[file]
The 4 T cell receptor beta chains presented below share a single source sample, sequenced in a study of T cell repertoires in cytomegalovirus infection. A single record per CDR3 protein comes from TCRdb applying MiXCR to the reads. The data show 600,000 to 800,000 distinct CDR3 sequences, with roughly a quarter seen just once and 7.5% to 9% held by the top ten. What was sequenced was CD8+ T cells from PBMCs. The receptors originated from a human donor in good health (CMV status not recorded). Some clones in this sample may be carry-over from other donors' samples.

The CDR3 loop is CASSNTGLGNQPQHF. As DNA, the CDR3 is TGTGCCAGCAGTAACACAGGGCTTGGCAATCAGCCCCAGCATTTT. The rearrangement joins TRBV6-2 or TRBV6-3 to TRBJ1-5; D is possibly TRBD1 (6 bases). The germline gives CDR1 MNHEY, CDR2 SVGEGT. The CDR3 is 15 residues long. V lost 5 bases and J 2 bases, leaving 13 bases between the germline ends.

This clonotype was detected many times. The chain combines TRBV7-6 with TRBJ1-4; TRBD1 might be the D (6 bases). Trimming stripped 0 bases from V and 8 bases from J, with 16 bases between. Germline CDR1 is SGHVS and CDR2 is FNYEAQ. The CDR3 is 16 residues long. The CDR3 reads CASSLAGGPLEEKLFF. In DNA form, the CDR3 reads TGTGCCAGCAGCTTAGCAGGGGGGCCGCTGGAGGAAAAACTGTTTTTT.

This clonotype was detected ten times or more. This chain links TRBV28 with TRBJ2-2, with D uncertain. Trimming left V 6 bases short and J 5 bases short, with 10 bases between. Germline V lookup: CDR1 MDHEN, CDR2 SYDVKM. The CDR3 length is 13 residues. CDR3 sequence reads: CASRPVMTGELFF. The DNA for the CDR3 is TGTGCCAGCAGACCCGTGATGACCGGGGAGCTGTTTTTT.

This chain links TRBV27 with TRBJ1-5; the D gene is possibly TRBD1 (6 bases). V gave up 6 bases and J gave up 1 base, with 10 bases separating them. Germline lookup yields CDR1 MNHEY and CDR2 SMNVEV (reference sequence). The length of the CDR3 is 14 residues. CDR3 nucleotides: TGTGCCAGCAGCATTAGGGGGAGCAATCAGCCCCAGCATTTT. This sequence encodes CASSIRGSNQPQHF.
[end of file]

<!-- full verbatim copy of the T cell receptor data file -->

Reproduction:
The 4 T cell receptor beta chains presented below share a single source sample, sequenced in a study of T cell repertoires in cytomegalovirus infection. A single record per CDR3 protein comes from TCRdb applying MiXCR to the reads. The data show 600,000 to 800,000 distinct CDR3 sequences, with roughly a quarter seen just once and 7.5% to 9% held by the top ten. What was sequenced was CD8+ T cells from PBMCs. The receptors originated from a human donor in good health (CMV status not recorded). Some clones in this sample may be carry-over from other donors' samples.

The CDR3 loop is CASSNTGLGNQPQHF. As DNA, the CDR3 is TGTGCCAGCAGTAACACAGGGCTTGGCAATCAGCCCCAGCATTTT. The rearrangement joins TRBV6-2 or TRBV6-3 to TRBJ1-5; D is possibly TRBD1 (6 bases). The germline gives CDR1 MNHEY, CDR2 SVGEGT. The CDR3 is 15 residues long. V lost 5 bases and J 2 bases, leaving 13 bases between the germline ends.

This clonotype was detected many times. The chain combines TRBV7-6 with TRBJ1-4; TRBD1 might be the D (6 bases). Trimming stripped 0 bases from V and 8 bases from J, with 16 bases between. Germline CDR1 is SGHVS and CDR2 is FNYEAQ. The CDR3 is 16 residues long. The CDR3 reads CASSLAGGPLEEKLFF. In DNA form, the CDR3 reads TGTGCCAGCAGCTTAGCAGGGGGGCCGCTGGAGGAAAAACTGTTTTTT.

This clonotype was detected ten times or more. This chain links TRBV28 with TRBJ2-2, with D uncertain. Trimming left V 6 bases short and J 5 bases short, with 10 bases between. Germline V lookup: CDR1 MDHEN, CDR2 SYDVKM. The CDR3 length is 13 residues. CDR3 sequence reads: CASRPVMTGELFF. The DNA for the CDR3 is TGTGCCAGCAGACCCGTGATGACCGGGGAGCTGTTTTTT.

This chain links TRBV27 with TRBJ1-5; the D gene is possibly TRBD1 (6 bases). V gave up 6 bases and J gave up 1 base, with 10 bases separating them. Germline lookup yields CDR1 MNHEY and CDR2 SMNVEV (reference sequence). The length of the CDR3 is 14 residues. CDR3 nucleotides: TGTGCCAGCAGCATTAGGGGGAGCAATCAGCCCCAGCATTTT. This sequence encodes CASSIRGSNQPQHF.